Our single-channel recordings revealed that hPanx1 opens a channel at +120 mV with an estimated unitary conductance of ∼20–40 pS. This is less than half of the channel activated by C-terminal cleavage or by α1-adrenoceptor (Chiu et al., 2017). We suspect that perhaps only a subset of the C termini move out from the hPanx1 pore at +120 mV. Unfortunately, we could not test whether unitary conductance becomes larger at higher voltages, as single-channel patches did not survive at those membrane potentials. An alternative explanation is that the mode of channel opening at such a high voltage substantially differs from other modes, which are normally tested at membrane potentials up to +80 mV.
In conclusion, we demonstrate that Panx1 hardly opens at a positive membrane potential, but its activity redoubles when a couple of specific amino acids (GS in particular) are inserted at the N terminus. While this is an artificial way to promote Panx1 activity, a natural facilitation mechanism may exist. For example, posttranslational modification or interaction with the other cytoplasmic domains at the N terminus may enhance the channel activity. Involvement of the N terminus in Panx1 channel gating/ion permeation supports that pannexins may be structural analogues of connexins and innexins. Therefore, care must be taken when manipulating the N terminus, which could be a powerful tool for studying Panx1 function.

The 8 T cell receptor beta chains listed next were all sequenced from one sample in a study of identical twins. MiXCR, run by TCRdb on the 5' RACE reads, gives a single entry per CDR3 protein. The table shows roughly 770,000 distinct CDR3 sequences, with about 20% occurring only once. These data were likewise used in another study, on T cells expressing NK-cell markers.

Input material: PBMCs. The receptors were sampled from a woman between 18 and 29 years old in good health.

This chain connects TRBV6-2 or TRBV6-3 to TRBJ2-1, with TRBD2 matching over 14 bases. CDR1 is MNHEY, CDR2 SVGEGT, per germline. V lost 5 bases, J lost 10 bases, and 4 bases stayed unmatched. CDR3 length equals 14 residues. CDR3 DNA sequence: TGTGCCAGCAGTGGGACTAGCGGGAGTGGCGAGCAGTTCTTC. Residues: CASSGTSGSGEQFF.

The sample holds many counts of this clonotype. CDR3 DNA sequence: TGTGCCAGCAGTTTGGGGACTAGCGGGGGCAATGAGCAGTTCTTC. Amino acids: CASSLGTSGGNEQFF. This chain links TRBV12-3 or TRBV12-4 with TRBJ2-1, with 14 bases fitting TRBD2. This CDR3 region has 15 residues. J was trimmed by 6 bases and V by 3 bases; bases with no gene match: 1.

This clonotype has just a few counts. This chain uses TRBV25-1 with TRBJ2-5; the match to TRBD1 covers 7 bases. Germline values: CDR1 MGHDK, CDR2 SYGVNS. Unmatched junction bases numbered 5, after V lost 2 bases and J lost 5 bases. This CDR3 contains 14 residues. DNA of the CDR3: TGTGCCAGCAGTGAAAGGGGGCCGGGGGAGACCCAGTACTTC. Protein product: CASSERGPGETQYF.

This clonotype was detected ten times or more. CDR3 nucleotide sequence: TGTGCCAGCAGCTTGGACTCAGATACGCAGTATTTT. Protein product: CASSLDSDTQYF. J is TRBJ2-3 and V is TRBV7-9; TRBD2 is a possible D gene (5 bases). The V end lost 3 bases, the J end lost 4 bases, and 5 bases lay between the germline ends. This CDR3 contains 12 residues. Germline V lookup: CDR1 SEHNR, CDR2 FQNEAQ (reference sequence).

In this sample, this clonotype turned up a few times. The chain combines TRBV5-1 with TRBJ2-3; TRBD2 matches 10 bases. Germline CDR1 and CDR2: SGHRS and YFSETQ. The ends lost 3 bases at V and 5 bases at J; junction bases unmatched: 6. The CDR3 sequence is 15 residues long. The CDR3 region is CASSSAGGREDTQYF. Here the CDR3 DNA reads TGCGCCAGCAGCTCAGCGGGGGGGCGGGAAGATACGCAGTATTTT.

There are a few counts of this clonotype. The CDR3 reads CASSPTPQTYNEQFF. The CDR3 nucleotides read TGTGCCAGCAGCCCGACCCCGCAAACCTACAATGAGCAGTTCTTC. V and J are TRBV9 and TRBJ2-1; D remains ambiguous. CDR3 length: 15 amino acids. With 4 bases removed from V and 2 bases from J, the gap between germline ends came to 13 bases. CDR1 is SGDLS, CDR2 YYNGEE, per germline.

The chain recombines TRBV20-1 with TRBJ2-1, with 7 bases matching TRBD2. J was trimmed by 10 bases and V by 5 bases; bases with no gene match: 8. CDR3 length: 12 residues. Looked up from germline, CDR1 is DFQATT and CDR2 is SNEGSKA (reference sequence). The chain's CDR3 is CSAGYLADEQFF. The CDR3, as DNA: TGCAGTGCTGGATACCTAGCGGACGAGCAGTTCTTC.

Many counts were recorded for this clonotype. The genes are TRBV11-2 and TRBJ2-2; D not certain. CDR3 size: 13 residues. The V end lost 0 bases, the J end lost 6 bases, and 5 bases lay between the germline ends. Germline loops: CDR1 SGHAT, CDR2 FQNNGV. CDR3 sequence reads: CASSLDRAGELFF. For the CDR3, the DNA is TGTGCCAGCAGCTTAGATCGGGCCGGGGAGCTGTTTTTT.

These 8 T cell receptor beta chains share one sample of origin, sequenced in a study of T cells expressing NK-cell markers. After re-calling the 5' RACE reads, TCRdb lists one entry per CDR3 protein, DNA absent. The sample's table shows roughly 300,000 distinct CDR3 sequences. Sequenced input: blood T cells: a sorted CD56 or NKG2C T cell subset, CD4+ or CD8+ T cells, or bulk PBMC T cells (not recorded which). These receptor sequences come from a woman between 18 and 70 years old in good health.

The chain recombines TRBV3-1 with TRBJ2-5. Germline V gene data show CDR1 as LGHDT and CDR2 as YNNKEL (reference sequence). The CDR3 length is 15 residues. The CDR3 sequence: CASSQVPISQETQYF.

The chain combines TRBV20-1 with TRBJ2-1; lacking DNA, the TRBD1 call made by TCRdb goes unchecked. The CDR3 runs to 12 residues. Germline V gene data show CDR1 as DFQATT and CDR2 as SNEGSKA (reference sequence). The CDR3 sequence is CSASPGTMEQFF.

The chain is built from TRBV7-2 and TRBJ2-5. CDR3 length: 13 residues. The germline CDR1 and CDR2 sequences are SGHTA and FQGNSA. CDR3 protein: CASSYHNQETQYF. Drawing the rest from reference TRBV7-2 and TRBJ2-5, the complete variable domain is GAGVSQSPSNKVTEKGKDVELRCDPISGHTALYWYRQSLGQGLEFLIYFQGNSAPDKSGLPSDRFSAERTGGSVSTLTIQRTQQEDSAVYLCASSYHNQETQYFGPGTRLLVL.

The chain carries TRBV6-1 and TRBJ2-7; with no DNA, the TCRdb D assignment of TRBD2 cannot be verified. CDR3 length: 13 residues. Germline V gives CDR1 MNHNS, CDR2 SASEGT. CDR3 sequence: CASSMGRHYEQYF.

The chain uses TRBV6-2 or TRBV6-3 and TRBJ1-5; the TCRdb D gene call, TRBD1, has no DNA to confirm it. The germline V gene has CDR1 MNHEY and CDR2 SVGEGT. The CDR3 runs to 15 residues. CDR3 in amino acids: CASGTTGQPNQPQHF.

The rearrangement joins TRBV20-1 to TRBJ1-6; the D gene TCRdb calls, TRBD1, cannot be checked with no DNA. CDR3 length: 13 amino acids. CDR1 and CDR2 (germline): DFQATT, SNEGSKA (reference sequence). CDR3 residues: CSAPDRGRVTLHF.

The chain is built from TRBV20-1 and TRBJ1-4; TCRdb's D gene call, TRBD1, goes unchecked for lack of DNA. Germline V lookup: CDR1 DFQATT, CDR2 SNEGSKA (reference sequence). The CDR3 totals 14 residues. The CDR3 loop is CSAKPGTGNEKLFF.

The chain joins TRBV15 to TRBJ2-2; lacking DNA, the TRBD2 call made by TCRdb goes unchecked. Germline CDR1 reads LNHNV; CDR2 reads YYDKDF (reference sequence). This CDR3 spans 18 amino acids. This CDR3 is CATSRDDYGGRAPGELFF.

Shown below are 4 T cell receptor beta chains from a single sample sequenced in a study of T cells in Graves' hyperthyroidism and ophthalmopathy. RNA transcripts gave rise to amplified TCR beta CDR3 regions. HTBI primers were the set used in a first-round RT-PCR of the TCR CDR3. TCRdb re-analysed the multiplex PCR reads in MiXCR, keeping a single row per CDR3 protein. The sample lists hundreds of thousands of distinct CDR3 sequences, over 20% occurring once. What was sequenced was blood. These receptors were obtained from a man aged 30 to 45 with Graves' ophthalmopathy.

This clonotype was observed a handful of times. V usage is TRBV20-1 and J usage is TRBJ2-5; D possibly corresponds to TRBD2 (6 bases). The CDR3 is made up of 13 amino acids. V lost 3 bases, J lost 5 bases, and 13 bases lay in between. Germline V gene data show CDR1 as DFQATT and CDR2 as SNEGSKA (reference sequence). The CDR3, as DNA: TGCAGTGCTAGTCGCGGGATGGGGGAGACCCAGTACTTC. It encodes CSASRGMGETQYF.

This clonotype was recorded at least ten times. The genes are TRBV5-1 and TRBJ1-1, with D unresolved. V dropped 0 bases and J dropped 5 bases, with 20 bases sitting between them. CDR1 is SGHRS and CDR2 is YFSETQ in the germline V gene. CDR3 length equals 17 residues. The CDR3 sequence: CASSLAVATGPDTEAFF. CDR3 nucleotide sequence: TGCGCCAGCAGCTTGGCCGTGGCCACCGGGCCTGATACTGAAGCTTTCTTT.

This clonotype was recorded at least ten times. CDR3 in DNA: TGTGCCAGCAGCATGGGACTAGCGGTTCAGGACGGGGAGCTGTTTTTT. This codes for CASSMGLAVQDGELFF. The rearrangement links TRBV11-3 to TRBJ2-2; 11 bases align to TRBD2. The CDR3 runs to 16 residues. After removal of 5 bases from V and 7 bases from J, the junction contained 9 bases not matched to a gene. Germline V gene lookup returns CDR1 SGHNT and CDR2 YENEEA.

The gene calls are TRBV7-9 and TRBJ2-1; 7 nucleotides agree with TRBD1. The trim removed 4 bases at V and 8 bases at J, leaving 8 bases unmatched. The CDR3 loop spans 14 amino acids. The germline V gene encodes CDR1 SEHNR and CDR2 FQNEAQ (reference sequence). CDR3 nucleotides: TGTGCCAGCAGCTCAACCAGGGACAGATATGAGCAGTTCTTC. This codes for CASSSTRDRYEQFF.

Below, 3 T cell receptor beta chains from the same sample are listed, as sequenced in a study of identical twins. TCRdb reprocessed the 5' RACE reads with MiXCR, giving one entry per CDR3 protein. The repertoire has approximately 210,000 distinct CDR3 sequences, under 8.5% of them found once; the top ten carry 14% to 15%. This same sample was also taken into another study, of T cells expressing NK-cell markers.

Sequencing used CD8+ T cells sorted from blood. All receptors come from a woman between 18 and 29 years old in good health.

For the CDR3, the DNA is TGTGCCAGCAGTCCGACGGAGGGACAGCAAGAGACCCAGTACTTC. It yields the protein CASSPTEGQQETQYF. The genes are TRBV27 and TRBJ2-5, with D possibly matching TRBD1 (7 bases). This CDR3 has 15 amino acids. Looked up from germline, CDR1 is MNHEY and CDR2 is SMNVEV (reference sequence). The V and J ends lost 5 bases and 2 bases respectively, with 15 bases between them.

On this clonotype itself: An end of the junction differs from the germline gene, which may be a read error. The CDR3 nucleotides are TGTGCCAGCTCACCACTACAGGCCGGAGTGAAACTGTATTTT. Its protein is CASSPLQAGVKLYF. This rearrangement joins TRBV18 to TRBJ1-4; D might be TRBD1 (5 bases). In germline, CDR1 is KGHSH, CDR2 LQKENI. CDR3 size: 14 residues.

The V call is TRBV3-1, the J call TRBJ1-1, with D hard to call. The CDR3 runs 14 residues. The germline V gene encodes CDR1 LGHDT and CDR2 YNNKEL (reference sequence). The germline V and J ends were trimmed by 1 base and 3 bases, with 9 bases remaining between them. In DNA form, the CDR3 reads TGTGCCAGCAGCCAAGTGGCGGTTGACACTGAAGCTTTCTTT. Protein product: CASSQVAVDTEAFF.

We thank the Kawate laboratory members for discussion.
This work was supported by the National Institutes of Health (GM008267, GM114379, and NS101390).
The authors declare no competing financial interests.
Author contributions: K. Michalski, E. Henze, and T. Kawate designed the project. K. Michalski performed the whole-cell patch-clamp recordings and biochemical experiments with the help of P. Nguyen and P. Lynch. E. Henze performed single-channel recordings. K. Michalski and T. Kawate wrote the manuscript.
Sharona E. Gordon served as editor.
K. Michalski and E. Henze contributed equally to this paper.